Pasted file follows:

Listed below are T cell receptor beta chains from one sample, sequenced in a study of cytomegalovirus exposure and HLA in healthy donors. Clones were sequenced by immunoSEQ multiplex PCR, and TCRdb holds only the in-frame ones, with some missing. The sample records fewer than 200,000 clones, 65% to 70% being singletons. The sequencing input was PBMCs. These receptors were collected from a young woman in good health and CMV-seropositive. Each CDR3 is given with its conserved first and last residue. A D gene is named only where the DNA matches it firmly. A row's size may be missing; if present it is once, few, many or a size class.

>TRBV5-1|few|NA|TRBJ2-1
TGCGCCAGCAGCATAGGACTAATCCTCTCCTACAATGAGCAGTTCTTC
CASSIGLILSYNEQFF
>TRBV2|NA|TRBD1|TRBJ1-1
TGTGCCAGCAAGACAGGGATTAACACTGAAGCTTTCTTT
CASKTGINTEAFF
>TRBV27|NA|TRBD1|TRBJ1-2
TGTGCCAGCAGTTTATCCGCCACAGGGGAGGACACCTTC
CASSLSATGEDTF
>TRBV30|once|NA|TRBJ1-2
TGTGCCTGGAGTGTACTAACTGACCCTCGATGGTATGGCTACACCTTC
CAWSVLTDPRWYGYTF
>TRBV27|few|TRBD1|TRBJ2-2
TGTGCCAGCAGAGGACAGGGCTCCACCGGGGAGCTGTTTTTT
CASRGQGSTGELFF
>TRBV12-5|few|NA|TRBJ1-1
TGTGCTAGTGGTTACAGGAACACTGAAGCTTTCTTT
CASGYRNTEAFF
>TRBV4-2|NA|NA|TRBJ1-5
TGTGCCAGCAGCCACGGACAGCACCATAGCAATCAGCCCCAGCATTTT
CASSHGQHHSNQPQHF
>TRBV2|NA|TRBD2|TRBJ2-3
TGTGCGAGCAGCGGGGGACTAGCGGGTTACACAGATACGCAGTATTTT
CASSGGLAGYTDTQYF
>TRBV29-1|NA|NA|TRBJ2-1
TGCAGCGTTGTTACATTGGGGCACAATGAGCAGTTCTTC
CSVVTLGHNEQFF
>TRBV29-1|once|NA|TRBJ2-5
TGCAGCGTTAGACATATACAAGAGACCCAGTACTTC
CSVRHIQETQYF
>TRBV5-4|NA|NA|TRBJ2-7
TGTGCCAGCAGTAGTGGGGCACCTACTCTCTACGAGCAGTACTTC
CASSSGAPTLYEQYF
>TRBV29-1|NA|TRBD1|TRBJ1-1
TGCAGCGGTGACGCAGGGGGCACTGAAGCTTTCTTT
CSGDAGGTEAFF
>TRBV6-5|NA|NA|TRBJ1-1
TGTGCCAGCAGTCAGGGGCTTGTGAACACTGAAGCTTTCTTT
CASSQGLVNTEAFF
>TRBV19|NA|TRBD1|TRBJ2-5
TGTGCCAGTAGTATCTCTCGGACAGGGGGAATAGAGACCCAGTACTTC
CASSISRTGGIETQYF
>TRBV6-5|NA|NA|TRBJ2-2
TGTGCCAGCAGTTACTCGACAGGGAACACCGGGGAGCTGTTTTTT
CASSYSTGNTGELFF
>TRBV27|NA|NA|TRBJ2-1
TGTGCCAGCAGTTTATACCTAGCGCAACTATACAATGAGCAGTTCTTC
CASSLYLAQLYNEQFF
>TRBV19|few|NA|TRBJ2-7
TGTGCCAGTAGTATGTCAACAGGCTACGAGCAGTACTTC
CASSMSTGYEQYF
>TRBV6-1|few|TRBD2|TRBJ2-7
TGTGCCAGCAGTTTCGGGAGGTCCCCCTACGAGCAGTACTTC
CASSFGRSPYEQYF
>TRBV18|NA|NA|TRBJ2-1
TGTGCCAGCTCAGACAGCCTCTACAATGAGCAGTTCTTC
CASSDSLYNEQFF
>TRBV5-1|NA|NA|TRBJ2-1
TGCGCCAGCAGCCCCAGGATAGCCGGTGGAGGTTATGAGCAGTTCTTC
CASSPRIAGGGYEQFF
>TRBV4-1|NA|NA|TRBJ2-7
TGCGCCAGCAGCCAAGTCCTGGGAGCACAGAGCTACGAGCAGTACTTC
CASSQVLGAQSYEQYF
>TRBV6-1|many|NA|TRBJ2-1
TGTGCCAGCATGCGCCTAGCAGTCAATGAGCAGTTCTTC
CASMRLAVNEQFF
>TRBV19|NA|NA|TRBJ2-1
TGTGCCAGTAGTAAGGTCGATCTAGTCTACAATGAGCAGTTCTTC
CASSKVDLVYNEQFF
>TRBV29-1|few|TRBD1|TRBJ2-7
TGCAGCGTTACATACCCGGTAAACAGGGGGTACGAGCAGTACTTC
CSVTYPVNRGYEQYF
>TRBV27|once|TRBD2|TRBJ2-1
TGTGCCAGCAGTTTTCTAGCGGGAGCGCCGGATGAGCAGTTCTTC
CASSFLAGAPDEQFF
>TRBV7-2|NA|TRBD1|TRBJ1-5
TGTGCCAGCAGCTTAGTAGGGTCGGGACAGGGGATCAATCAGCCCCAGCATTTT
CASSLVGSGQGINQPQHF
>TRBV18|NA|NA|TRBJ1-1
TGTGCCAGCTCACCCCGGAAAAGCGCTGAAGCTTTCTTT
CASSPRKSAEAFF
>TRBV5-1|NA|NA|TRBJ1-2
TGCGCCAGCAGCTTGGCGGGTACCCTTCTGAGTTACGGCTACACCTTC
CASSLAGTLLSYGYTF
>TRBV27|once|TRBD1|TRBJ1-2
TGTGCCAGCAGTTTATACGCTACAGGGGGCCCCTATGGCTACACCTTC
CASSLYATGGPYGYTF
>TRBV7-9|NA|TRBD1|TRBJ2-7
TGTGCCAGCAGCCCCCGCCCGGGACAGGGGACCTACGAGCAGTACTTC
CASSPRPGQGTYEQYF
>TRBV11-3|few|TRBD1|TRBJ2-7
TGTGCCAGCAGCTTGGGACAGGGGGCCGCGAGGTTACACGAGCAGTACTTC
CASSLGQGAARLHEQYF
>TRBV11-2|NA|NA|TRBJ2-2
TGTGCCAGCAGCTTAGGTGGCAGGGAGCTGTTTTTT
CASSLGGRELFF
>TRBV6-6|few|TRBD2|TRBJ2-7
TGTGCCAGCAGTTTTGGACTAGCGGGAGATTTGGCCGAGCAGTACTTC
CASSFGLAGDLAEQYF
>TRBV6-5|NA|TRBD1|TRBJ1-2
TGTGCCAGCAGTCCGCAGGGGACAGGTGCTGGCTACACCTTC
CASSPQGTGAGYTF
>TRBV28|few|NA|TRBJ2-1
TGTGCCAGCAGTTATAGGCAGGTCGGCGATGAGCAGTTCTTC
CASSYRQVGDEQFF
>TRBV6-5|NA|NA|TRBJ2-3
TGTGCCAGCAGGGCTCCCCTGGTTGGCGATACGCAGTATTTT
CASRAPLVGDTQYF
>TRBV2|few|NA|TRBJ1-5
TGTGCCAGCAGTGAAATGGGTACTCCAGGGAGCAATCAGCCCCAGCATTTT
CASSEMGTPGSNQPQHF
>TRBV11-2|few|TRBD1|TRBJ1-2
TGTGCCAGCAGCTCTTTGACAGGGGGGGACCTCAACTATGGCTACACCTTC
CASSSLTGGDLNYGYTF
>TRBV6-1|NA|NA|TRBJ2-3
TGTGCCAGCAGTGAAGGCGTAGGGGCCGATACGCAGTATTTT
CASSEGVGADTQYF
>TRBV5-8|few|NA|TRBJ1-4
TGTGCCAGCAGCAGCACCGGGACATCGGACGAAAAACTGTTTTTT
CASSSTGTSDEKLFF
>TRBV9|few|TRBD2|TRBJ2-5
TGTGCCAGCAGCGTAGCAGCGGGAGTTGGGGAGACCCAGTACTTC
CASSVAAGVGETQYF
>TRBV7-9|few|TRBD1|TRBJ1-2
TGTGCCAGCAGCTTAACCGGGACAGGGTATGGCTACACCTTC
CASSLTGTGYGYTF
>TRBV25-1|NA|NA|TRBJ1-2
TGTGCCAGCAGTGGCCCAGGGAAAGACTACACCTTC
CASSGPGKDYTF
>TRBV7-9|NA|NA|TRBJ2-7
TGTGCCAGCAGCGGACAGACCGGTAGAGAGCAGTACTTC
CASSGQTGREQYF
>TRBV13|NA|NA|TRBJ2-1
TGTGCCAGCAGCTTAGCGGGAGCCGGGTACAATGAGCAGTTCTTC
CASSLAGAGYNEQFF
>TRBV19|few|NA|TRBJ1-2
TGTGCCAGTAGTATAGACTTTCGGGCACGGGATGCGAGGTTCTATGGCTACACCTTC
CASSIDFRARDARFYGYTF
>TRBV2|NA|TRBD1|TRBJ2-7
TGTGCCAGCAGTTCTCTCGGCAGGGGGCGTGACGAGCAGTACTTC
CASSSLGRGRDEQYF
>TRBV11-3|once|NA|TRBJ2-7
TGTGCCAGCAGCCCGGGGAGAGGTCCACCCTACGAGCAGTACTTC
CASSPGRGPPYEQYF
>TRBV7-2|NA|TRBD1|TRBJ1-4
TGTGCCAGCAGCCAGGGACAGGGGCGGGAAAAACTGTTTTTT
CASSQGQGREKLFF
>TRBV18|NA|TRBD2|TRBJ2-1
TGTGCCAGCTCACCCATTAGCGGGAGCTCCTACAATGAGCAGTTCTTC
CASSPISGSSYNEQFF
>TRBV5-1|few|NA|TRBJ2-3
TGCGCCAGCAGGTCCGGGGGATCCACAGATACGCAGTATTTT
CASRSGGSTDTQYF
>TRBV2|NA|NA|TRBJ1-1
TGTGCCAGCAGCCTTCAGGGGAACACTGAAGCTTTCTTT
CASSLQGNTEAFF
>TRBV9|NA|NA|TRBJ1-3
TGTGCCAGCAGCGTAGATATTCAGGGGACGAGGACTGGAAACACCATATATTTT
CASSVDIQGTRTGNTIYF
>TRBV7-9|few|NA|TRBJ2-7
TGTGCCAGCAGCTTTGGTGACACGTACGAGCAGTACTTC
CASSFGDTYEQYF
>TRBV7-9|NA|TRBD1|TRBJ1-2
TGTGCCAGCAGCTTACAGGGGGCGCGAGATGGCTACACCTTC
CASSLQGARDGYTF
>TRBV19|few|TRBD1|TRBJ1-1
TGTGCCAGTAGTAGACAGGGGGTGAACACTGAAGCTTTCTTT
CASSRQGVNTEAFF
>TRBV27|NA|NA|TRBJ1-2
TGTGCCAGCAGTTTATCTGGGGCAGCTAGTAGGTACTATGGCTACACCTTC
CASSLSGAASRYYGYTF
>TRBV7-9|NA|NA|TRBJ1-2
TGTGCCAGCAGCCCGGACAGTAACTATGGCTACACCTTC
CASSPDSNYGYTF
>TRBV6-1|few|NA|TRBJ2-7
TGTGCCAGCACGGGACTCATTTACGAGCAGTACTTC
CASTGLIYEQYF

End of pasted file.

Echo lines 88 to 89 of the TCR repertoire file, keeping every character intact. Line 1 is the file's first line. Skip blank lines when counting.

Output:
CASSLYATGGPYGYTF
>TRBV7-9|NA|TRBD1|TRBJ2-7